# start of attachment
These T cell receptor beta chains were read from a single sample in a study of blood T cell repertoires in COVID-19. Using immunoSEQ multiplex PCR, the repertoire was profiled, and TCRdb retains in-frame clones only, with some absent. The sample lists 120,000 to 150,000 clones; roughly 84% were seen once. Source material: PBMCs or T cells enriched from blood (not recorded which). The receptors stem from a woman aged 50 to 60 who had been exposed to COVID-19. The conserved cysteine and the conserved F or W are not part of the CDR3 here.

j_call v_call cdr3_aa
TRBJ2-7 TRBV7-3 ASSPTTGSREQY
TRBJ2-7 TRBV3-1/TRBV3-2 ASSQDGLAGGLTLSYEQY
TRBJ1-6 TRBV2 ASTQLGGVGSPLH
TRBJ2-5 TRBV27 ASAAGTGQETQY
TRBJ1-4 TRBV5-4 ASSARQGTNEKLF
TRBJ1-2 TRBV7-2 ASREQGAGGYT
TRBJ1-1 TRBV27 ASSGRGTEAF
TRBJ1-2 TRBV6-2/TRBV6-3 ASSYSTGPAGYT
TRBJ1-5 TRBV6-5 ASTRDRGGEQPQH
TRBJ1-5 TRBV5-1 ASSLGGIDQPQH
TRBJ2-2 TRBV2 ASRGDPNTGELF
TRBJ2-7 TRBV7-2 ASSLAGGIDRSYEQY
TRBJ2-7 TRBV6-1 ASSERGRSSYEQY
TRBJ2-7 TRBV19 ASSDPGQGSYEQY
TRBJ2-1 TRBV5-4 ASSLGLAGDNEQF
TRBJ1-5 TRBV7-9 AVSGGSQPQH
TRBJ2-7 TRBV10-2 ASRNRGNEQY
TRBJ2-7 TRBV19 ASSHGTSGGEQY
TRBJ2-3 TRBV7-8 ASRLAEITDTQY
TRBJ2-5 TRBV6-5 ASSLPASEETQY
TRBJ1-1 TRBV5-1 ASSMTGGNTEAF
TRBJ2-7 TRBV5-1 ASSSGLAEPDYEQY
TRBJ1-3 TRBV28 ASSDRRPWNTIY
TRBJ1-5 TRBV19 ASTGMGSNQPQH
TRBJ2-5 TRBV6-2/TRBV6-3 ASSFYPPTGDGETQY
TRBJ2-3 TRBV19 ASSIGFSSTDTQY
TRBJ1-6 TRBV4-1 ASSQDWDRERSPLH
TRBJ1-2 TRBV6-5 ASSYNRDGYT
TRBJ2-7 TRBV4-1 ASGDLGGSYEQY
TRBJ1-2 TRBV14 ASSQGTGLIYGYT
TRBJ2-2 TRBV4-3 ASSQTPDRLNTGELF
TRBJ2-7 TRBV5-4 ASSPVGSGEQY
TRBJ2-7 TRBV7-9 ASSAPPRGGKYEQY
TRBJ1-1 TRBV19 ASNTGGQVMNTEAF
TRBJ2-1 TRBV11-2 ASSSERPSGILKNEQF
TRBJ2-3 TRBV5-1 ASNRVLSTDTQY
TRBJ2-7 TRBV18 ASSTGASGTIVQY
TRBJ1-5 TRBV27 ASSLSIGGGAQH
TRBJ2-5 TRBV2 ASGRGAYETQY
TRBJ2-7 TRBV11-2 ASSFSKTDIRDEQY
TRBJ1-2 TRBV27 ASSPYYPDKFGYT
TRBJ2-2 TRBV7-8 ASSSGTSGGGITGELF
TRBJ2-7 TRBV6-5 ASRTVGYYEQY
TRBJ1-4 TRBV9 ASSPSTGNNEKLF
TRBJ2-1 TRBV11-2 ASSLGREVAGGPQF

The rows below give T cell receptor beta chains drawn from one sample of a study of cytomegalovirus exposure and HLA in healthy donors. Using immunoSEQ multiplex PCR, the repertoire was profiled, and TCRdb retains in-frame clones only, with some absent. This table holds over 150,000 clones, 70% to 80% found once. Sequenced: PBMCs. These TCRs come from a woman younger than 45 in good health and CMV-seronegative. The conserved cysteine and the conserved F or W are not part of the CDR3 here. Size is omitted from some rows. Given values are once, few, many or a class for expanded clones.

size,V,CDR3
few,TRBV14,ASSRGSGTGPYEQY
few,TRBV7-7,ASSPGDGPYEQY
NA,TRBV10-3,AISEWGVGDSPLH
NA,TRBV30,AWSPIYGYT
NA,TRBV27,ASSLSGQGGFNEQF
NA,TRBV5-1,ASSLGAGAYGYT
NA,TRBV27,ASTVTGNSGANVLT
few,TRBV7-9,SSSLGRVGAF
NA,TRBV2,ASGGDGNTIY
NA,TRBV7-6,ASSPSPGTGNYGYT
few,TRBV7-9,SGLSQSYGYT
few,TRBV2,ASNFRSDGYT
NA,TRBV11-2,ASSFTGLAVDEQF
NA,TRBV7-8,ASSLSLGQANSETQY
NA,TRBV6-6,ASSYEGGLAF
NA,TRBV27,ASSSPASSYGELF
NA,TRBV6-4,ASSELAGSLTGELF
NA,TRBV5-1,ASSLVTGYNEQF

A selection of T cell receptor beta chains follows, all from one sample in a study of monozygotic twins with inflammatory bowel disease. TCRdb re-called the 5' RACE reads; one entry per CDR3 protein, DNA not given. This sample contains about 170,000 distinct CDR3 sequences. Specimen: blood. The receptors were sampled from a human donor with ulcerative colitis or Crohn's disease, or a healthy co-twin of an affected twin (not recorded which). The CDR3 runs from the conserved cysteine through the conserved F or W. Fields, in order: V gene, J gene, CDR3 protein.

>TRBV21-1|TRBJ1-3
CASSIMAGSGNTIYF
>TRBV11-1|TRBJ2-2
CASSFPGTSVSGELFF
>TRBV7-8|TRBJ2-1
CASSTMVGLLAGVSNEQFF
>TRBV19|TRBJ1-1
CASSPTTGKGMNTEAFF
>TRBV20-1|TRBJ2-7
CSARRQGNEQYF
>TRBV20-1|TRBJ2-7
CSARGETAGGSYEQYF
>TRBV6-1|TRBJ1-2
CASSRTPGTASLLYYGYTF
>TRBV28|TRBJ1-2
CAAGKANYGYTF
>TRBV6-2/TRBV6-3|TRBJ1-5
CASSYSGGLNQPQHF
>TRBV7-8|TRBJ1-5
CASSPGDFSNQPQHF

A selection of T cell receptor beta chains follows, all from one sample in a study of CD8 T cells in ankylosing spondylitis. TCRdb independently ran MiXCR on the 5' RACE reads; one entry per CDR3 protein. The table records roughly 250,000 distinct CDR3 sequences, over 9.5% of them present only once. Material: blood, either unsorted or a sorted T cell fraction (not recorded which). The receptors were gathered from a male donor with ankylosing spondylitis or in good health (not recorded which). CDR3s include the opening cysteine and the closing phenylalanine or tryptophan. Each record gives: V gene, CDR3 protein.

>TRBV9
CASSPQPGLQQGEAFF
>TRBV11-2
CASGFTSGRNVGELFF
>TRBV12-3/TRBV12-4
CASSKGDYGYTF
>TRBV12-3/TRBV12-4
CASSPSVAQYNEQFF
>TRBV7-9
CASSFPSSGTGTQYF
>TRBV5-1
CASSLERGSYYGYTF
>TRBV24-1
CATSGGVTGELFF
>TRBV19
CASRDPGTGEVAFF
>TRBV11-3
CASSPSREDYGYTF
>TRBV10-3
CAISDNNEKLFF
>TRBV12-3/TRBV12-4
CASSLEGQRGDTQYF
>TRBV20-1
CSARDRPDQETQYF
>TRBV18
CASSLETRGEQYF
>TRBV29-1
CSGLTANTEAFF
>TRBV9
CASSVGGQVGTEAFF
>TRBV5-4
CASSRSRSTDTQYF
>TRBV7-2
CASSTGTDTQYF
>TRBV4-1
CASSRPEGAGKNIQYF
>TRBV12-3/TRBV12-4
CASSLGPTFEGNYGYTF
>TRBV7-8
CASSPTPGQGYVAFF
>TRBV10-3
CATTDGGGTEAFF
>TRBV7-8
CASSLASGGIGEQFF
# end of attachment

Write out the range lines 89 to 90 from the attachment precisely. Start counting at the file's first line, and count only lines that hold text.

A selection of T cell receptor beta chains follows, all from one sample in a study of CD8 T cells in ankylosing spondylitis. TCRdb independently ran MiXCR on the 5' RACE reads; one entry per CDR3 protein. The table records roughly 250,000 distinct CDR3 sequences, over 9.5% of them present only once. Material: blood, either unsorted or a sorted T cell fraction (not recorded which). The receptors were gathered from a male donor with ankylosing spondylitis or in good health (not recorded which). CDR3s include the opening cysteine and the closing phenylalanine or tryptophan. Each record gives: V gene, CDR3 protein.

>TRBV9